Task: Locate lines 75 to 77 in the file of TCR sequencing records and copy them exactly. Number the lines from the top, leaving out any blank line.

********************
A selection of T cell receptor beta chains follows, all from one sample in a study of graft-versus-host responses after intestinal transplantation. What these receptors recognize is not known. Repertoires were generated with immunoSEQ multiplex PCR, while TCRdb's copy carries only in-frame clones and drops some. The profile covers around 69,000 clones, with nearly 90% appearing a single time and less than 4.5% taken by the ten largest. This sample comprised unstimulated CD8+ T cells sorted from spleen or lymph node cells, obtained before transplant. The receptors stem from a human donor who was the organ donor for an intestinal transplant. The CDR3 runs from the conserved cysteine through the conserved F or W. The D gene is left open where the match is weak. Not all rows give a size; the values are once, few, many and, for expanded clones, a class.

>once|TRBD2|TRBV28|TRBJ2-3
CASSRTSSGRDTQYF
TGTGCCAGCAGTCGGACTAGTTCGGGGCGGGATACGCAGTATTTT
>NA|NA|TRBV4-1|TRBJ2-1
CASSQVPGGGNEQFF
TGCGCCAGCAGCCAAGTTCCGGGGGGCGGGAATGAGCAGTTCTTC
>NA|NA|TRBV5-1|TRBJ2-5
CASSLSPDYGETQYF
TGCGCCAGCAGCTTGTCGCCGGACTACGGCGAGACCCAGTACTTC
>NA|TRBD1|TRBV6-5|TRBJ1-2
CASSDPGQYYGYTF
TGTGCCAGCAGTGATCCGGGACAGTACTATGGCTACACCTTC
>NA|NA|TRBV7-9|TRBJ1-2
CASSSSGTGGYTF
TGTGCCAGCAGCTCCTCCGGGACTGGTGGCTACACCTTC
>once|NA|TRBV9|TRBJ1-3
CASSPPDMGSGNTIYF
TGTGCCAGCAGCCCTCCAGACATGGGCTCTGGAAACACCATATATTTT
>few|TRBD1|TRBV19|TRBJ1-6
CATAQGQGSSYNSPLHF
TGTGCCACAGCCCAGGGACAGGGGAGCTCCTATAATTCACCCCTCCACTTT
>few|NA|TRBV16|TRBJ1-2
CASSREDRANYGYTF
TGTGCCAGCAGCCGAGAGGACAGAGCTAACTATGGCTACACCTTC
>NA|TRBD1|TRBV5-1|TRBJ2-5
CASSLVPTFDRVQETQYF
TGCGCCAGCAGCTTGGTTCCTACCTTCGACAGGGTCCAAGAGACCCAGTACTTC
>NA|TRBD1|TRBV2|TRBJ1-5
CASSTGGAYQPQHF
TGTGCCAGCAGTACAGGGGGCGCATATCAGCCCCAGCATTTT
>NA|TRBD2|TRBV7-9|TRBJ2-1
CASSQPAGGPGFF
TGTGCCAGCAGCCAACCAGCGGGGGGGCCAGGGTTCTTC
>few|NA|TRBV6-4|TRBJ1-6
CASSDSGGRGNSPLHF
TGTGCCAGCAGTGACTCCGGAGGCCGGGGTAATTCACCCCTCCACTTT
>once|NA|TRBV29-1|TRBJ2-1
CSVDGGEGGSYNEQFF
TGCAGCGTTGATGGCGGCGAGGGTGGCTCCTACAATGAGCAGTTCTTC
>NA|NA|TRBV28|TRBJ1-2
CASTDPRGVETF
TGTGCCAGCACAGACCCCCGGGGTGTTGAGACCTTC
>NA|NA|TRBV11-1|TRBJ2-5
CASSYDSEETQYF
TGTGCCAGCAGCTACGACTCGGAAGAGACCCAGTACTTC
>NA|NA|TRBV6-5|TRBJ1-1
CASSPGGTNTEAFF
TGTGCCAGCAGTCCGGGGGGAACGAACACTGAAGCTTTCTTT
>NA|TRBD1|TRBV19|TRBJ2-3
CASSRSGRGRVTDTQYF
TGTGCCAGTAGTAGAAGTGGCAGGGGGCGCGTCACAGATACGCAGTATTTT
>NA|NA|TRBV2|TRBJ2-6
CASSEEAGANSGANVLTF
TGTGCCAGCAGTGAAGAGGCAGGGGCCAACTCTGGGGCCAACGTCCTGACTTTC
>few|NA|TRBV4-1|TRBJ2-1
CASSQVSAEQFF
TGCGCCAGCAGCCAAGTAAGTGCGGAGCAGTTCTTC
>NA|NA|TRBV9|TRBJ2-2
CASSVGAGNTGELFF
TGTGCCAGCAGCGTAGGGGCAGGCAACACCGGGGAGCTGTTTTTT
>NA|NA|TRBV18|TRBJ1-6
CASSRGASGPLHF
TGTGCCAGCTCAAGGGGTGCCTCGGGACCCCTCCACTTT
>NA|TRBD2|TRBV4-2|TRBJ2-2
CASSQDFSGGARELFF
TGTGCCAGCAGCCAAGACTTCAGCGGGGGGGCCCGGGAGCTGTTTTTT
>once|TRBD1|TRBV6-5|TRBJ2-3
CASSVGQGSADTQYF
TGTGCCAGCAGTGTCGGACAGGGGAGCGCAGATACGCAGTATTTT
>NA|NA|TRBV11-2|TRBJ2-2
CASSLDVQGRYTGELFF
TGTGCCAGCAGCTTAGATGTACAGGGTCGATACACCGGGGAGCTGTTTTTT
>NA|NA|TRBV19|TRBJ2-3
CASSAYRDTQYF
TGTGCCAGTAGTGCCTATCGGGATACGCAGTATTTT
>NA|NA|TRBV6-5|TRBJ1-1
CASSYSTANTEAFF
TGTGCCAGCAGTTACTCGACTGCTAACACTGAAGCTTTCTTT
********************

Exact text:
CASSAYRDTQYF
TGTGCCAGTAGTGCCTATCGGGATACGCAGTATTTT
>NA|NA|TRBV6-5|TRBJ1-1